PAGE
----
Early on in my freshman year of college, I was at a barbecue when a pretty girl caught my eye. She was tall, porcelain skinned, with a gaze that could put butterflies in any guy's stomach. The first time I saw her I was immediately taken aback by her beauty. I introduced myself to this girl I later learned was Russian, and, after a while, I convinced her to go out with me. She was miles out of my league, but somehow she and I dated for the better part of my freshman and sophomore years of college.
And then, during a particularly cold winter, things just weren't the same. Neither one of us could really put our finger on it either. We were fighting over stupid things, spending less time together, and we could both sense that the relationship had run its course. We still cared for each other, but for whatever reason, things just weren't working out. We took "a break," got back together, and finally had "the talk" where we both decided to head our separate ways.
The months that followed weren't easy. Even though we had broken up on good terms, after being with someone for so long, it's simply hard to be apart. Now that I'm somewhat removed from the situation, I realize that the breakup was for the best. But the long and short of it is it is hard. And no matter how amicable the terms are, there are going to be hard feelings.
For me, the pretty Russian girl who I had shared a good part of my formative college years with was no longer by my side. For James Harden and Dwight Howard, the pretty boy from Florida, Chandler Parsons, has now left for greener pastures in Dallas. And for all of us, that change is hard. When you break up, it's so easy to let whatever resentment you had towards the other person boil over and come out.
I know I said things I shouldn't have in the wake of the breakup, as did James Harden and Chandler Parsons. Parsons felt disrespected because he sees himself as a potential star, held down in Houston by a team that doesn't view him as such, and James Harden wants everyone to know he's a strong, independent man who doesn't need Parsons by his side to succeed.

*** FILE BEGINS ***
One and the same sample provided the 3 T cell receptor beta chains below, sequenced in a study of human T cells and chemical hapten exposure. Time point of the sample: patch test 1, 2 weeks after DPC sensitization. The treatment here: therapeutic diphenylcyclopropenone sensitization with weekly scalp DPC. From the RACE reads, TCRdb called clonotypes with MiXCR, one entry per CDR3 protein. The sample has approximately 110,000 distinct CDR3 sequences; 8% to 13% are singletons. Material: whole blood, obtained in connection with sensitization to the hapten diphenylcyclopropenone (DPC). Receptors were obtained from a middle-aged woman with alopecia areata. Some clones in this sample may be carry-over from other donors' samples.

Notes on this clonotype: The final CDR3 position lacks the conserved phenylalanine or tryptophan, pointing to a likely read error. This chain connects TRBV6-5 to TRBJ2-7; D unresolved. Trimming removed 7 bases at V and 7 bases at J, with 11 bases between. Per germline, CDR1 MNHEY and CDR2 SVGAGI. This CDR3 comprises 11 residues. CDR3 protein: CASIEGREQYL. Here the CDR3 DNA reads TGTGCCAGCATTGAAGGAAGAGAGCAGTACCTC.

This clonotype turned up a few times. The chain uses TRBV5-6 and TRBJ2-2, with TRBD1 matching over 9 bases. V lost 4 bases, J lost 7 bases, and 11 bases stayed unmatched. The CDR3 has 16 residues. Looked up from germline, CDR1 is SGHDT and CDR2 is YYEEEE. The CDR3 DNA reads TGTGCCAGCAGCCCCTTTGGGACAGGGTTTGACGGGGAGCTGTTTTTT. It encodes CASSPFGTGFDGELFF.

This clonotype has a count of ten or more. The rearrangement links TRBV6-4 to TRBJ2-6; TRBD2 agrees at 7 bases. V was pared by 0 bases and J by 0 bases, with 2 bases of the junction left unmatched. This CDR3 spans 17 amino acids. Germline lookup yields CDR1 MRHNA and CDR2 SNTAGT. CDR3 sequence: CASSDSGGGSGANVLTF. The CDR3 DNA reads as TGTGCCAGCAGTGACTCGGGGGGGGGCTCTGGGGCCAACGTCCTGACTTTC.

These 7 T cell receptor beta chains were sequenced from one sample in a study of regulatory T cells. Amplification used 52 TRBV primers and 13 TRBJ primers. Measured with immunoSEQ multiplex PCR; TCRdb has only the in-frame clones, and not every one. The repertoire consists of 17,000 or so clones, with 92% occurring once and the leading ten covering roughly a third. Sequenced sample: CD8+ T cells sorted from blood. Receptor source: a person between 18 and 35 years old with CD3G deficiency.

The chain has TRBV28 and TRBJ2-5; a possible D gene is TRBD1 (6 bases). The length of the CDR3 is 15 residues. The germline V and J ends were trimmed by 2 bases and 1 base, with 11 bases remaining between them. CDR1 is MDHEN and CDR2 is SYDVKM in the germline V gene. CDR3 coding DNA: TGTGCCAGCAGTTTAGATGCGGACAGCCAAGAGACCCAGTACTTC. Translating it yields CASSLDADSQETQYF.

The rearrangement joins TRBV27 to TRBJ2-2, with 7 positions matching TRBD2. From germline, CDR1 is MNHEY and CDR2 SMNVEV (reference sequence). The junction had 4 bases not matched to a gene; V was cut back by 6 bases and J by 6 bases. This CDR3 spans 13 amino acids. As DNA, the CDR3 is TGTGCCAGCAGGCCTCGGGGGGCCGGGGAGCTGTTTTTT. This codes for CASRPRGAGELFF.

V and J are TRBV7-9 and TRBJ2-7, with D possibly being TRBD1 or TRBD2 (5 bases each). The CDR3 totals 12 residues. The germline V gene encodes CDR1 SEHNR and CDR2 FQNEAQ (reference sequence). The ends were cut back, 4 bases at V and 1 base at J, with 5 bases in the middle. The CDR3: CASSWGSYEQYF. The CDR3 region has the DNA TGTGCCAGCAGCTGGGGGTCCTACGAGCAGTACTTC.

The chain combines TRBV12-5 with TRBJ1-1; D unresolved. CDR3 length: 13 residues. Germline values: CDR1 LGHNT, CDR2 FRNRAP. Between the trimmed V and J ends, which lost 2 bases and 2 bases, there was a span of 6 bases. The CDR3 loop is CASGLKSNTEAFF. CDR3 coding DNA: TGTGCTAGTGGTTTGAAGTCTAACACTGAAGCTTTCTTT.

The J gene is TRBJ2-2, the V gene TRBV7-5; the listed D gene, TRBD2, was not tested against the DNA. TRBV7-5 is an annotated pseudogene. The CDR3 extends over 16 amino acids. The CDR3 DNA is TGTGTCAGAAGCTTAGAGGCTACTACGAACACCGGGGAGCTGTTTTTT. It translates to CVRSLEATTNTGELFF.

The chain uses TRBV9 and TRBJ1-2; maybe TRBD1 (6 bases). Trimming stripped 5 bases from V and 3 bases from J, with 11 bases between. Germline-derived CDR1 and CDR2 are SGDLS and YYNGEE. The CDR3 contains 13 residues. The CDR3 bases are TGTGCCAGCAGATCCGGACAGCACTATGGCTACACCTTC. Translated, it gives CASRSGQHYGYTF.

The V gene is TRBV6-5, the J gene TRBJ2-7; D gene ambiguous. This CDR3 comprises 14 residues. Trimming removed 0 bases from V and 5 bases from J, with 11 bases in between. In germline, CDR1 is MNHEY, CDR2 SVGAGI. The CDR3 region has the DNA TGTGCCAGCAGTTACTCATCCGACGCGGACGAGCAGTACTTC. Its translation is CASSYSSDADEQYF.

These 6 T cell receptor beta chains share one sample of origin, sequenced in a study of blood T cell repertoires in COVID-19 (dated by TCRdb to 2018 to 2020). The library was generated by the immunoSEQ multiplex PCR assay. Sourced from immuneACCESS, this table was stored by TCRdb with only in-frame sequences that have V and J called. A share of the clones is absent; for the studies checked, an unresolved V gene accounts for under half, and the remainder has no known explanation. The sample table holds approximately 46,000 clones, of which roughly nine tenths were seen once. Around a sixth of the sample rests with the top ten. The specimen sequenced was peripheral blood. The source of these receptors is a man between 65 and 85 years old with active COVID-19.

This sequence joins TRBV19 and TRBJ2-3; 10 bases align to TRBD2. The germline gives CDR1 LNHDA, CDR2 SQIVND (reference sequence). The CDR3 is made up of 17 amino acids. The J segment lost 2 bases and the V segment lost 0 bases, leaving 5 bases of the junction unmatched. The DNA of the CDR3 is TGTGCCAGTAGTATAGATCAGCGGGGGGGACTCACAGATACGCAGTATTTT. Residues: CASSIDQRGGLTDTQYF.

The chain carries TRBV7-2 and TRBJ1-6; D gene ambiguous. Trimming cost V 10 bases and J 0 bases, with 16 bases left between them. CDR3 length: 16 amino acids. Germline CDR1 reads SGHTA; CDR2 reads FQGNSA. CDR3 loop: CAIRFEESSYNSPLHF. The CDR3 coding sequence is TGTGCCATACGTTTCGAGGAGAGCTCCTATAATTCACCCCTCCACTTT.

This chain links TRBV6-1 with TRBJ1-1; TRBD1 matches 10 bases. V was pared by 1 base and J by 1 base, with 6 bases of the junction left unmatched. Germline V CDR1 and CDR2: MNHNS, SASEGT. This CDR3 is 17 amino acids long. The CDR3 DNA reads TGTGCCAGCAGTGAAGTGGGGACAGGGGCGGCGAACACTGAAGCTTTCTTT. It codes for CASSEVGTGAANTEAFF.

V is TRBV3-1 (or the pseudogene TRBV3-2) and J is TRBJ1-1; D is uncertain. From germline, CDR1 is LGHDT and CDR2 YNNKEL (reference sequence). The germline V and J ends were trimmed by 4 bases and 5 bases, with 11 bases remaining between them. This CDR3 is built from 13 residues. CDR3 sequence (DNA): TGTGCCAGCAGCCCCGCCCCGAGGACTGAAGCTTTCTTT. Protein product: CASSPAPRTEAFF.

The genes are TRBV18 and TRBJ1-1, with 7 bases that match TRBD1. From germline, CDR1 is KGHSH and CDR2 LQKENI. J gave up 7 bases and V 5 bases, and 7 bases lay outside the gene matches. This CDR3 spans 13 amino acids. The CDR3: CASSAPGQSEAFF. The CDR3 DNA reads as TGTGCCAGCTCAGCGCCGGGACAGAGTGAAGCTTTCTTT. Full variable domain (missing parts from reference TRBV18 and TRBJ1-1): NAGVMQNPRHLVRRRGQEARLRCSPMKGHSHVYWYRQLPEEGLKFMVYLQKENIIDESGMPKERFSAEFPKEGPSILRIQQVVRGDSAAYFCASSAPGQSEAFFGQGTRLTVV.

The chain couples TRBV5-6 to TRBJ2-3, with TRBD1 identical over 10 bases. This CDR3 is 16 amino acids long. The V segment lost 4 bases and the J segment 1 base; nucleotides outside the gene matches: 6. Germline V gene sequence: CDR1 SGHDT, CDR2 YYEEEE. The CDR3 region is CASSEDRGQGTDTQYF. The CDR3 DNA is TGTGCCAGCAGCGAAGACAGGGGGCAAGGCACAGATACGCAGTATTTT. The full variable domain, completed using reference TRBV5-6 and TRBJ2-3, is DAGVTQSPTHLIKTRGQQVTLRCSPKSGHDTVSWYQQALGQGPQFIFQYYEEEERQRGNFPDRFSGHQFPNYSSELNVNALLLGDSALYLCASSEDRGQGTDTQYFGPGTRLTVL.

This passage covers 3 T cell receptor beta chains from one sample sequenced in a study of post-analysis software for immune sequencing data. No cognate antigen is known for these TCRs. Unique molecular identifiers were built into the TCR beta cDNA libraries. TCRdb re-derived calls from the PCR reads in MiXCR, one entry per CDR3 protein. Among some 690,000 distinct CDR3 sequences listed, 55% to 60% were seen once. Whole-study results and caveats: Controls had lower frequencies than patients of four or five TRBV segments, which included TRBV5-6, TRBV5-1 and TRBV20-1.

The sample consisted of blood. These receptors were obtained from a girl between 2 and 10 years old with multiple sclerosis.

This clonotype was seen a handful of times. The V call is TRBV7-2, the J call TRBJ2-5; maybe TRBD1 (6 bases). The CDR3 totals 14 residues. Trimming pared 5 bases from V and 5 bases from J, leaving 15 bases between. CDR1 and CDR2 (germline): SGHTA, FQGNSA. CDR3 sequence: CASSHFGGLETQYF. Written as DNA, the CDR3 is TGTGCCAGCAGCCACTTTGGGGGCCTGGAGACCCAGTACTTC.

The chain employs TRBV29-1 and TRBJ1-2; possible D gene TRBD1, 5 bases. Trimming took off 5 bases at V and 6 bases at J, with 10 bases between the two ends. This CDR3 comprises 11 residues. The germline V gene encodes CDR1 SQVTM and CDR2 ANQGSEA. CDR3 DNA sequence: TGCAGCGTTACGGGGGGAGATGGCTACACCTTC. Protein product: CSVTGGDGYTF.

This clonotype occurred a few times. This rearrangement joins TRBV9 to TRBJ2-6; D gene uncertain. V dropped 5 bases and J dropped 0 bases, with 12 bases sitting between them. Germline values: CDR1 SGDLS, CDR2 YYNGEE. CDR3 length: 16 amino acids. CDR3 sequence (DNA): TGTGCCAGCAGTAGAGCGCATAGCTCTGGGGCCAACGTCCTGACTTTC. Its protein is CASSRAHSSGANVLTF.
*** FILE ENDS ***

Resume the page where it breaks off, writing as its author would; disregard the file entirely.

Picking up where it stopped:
In each of their comments, there is an element of truth. The Rockets did not value Parsons as highly as Dallas did, and Dallas' belief that Parsons had star potential certainly resonated with him more than Houston's pitch of being a super role player on a championship contender. And James Harden was absolutely right that Parsons was not going to be a star player in Houston.
And you know what? In six months, nobody is going to give a damn what happened. Parsons will probably be averaging 18-20 points a night in Dallas as he gets more shots in an offense with Dirk, and Harden will hopefully be chasing homecourt in the Western Conference with Dwight Howard and his "gang of role players." When the two teams matchup against each other, the players will make their peace, and all of these comments in the wake of the split will be forgotten.
Personally, I can't say we both immediately moved onto bigger and better things in our lives after breaking up, but I do know that everything worked out for the best for the two of us. The path to get there just wasn't easy.